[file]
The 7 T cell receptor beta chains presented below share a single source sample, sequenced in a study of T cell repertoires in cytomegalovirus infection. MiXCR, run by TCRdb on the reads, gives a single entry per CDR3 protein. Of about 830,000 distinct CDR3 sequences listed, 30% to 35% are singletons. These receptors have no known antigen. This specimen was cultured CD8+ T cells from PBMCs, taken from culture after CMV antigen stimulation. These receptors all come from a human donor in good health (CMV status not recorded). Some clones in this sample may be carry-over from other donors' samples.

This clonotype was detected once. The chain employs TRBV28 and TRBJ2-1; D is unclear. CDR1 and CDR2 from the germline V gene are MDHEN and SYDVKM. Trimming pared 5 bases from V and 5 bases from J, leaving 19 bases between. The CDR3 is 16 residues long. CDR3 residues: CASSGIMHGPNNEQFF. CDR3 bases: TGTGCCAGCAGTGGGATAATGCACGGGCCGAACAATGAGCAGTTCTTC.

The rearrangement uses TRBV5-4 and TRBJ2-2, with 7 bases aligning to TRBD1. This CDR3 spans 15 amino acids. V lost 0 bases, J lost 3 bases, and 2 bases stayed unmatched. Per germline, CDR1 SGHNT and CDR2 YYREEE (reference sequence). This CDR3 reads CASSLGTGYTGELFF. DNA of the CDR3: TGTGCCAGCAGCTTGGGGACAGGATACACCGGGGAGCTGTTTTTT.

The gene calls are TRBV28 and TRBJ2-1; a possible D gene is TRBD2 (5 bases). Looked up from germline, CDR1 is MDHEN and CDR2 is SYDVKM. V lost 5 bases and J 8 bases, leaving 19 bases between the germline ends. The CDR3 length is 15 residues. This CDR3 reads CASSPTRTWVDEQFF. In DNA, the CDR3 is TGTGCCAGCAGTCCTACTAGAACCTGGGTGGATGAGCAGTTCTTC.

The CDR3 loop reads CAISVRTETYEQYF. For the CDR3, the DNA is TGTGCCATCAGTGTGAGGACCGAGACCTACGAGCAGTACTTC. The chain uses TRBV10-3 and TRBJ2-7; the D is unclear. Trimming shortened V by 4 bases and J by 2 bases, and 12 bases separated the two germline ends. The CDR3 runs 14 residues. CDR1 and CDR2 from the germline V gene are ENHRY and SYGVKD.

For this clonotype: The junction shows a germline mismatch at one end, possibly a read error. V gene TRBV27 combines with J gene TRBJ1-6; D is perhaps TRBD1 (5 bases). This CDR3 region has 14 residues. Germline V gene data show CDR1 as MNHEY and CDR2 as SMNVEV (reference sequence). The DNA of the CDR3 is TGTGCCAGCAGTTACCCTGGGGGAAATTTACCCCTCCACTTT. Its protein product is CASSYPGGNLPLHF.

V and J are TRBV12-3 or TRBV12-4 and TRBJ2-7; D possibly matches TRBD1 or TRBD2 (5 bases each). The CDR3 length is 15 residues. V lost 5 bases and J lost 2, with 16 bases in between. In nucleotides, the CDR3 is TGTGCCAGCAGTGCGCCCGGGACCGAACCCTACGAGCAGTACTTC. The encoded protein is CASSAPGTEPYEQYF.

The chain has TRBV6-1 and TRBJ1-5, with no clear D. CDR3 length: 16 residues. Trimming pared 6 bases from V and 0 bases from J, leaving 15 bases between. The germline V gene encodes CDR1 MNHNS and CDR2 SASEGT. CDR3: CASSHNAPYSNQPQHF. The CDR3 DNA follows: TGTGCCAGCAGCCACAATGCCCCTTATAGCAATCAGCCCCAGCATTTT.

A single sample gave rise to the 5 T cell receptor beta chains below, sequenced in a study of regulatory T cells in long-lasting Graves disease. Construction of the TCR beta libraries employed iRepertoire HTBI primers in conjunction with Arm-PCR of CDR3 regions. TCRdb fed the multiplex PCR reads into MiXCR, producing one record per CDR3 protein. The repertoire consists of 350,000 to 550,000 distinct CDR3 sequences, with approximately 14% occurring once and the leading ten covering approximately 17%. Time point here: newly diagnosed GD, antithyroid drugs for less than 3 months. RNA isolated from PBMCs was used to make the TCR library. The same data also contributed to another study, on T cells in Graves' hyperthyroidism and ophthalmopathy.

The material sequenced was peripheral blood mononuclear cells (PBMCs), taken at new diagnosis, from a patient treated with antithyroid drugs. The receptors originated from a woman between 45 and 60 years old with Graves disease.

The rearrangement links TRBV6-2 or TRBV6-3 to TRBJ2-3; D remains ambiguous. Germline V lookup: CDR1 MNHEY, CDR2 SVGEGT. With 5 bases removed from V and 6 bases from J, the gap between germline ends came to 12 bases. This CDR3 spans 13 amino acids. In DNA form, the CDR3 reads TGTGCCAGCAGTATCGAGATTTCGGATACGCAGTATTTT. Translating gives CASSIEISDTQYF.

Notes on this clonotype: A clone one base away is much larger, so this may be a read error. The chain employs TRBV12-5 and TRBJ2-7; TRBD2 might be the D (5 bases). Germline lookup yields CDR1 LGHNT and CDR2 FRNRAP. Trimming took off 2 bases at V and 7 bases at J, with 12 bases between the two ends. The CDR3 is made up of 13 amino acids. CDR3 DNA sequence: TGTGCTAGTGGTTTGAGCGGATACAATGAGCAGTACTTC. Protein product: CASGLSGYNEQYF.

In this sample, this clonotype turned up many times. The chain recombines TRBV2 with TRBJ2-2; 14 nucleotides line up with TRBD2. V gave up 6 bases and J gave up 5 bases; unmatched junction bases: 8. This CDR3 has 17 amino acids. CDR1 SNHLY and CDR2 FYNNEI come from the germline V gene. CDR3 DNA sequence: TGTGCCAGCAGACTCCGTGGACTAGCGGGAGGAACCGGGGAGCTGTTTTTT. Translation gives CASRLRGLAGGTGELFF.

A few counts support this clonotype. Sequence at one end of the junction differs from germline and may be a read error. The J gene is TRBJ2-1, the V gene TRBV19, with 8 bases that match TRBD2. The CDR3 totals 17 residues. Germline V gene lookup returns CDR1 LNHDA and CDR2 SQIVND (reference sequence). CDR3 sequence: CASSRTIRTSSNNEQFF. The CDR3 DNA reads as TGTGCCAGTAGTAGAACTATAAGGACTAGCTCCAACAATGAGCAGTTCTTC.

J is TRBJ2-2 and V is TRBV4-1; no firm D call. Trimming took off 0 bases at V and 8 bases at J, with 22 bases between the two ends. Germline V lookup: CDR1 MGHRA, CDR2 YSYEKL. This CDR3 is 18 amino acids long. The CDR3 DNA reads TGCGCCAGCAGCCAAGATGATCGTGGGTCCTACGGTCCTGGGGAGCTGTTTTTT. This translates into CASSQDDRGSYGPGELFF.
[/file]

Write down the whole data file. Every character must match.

The 7 T cell receptor beta chains presented below share a single source sample, sequenced in a study of T cell repertoires in cytomegalovirus infection. MiXCR, run by TCRdb on the reads, gives a single entry per CDR3 protein. Of about 830,000 distinct CDR3 sequences listed, 30% to 35% are singletons. These receptors have no known antigen. This specimen was cultured CD8+ T cells from PBMCs, taken from culture after CMV antigen stimulation. These receptors all come from a human donor in good health (CMV status not recorded). Some clones in this sample may be carry-over from other donors' samples.

This clonotype was detected once. The chain employs TRBV28 and TRBJ2-1; D is unclear. CDR1 and CDR2 from the germline V gene are MDHEN and SYDVKM. Trimming pared 5 bases from V and 5 bases from J, leaving 19 bases between. The CDR3 is 16 residues long. CDR3 residues: CASSGIMHGPNNEQFF. CDR3 bases: TGTGCCAGCAGTGGGATAATGCACGGGCCGAACAATGAGCAGTTCTTC.

The rearrangement uses TRBV5-4 and TRBJ2-2, with 7 bases aligning to TRBD1. This CDR3 spans 15 amino acids. V lost 0 bases, J lost 3 bases, and 2 bases stayed unmatched. Per germline, CDR1 SGHNT and CDR2 YYREEE (reference sequence). This CDR3 reads CASSLGTGYTGELFF. DNA of the CDR3: TGTGCCAGCAGCTTGGGGACAGGATACACCGGGGAGCTGTTTTTT.

The gene calls are TRBV28 and TRBJ2-1; a possible D gene is TRBD2 (5 bases). Looked up from germline, CDR1 is MDHEN and CDR2 is SYDVKM. V lost 5 bases and J 8 bases, leaving 19 bases between the germline ends. The CDR3 length is 15 residues. This CDR3 reads CASSPTRTWVDEQFF. In DNA, the CDR3 is TGTGCCAGCAGTCCTACTAGAACCTGGGTGGATGAGCAGTTCTTC.

The CDR3 loop reads CAISVRTETYEQYF. For the CDR3, the DNA is TGTGCCATCAGTGTGAGGACCGAGACCTACGAGCAGTACTTC. The chain uses TRBV10-3 and TRBJ2-7; the D is unclear. Trimming shortened V by 4 bases and J by 2 bases, and 12 bases separated the two germline ends. The CDR3 runs 14 residues. CDR1 and CDR2 from the germline V gene are ENHRY and SYGVKD.

For this clonotype: The junction shows a germline mismatch at one end, possibly a read error. V gene TRBV27 combines with J gene TRBJ1-6; D is perhaps TRBD1 (5 bases). This CDR3 region has 14 residues. Germline V gene data show CDR1 as MNHEY and CDR2 as SMNVEV (reference sequence). The DNA of the CDR3 is TGTGCCAGCAGTTACCCTGGGGGAAATTTACCCCTCCACTTT. Its protein product is CASSYPGGNLPLHF.

V and J are TRBV12-3 or TRBV12-4 and TRBJ2-7; D possibly matches TRBD1 or TRBD2 (5 bases each). The CDR3 length is 15 residues. V lost 5 bases and J lost 2, with 16 bases in between. In nucleotides, the CDR3 is TGTGCCAGCAGTGCGCCCGGGACCGAACCCTACGAGCAGTACTTC. The encoded protein is CASSAPGTEPYEQYF.

The chain has TRBV6-1 and TRBJ1-5, with no clear D. CDR3 length: 16 residues. Trimming pared 6 bases from V and 0 bases from J, leaving 15 bases between. The germline V gene encodes CDR1 MNHNS and CDR2 SASEGT. CDR3: CASSHNAPYSNQPQHF. The CDR3 DNA follows: TGTGCCAGCAGCCACAATGCCCCTTATAGCAATCAGCCCCAGCATTTT.

A single sample gave rise to the 5 T cell receptor beta chains below, sequenced in a study of regulatory T cells in long-lasting Graves disease. Construction of the TCR beta libraries employed iRepertoire HTBI primers in conjunction with Arm-PCR of CDR3 regions. TCRdb fed the multiplex PCR reads into MiXCR, producing one record per CDR3 protein. The repertoire consists of 350,000 to 550,000 distinct CDR3 sequences, with approximately 14% occurring once and the leading ten covering approximately 17%. Time point here: newly diagnosed GD, antithyroid drugs for less than 3 months. RNA isolated from PBMCs was used to make the TCR library. The same data also contributed to another study, on T cells in Graves' hyperthyroidism and ophthalmopathy.

The material sequenced was peripheral blood mononuclear cells (PBMCs), taken at new diagnosis, from a patient treated with antithyroid drugs. The receptors originated from a woman between 45 and 60 years old with Graves disease.

The rearrangement links TRBV6-2 or TRBV6-3 to TRBJ2-3; D remains ambiguous. Germline V lookup: CDR1 MNHEY, CDR2 SVGEGT. With 5 bases removed from V and 6 bases from J, the gap between germline ends came to 12 bases. This CDR3 spans 13 amino acids. In DNA form, the CDR3 reads TGTGCCAGCAGTATCGAGATTTCGGATACGCAGTATTTT. Translating gives CASSIEISDTQYF.

Notes on this clonotype: A clone one base away is much larger, so this may be a read error. The chain employs TRBV12-5 and TRBJ2-7; TRBD2 might be the D (5 bases). Germline lookup yields CDR1 LGHNT and CDR2 FRNRAP. Trimming took off 2 bases at V and 7 bases at J, with 12 bases between the two ends. The CDR3 is made up of 13 amino acids. CDR3 DNA sequence: TGTGCTAGTGGTTTGAGCGGATACAATGAGCAGTACTTC. Protein product: CASGLSGYNEQYF.

In this sample, this clonotype turned up many times. The chain recombines TRBV2 with TRBJ2-2; 14 nucleotides line up with TRBD2. V gave up 6 bases and J gave up 5 bases; unmatched junction bases: 8. This CDR3 has 17 amino acids. CDR1 SNHLY and CDR2 FYNNEI come from the germline V gene. CDR3 DNA sequence: TGTGCCAGCAGACTCCGTGGACTAGCGGGAGGAACCGGGGAGCTGTTTTTT. Translation gives CASRLRGLAGGTGELFF.

A few counts support this clonotype. Sequence at one end of the junction differs from germline and may be a read error. The J gene is TRBJ2-1, the V gene TRBV19, with 8 bases that match TRBD2. The CDR3 totals 17 residues. Germline V gene lookup returns CDR1 LNHDA and CDR2 SQIVND (reference sequence). CDR3 sequence: CASSRTIRTSSNNEQFF. The CDR3 DNA reads as TGTGCCAGTAGTAGAACTATAAGGACTAGCTCCAACAATGAGCAGTTCTTC.

J is TRBJ2-2 and V is TRBV4-1; no firm D call. Trimming took off 0 bases at V and 8 bases at J, with 22 bases between the two ends. Germline V lookup: CDR1 MGHRA, CDR2 YSYEKL. This CDR3 is 18 amino acids long. The CDR3 DNA reads TGCGCCAGCAGCCAAGATGATCGTGGGTCCTACGGTCCTGGGGAGCTGTTTTTT. This translates into CASSQDDRGSYGPGELFF.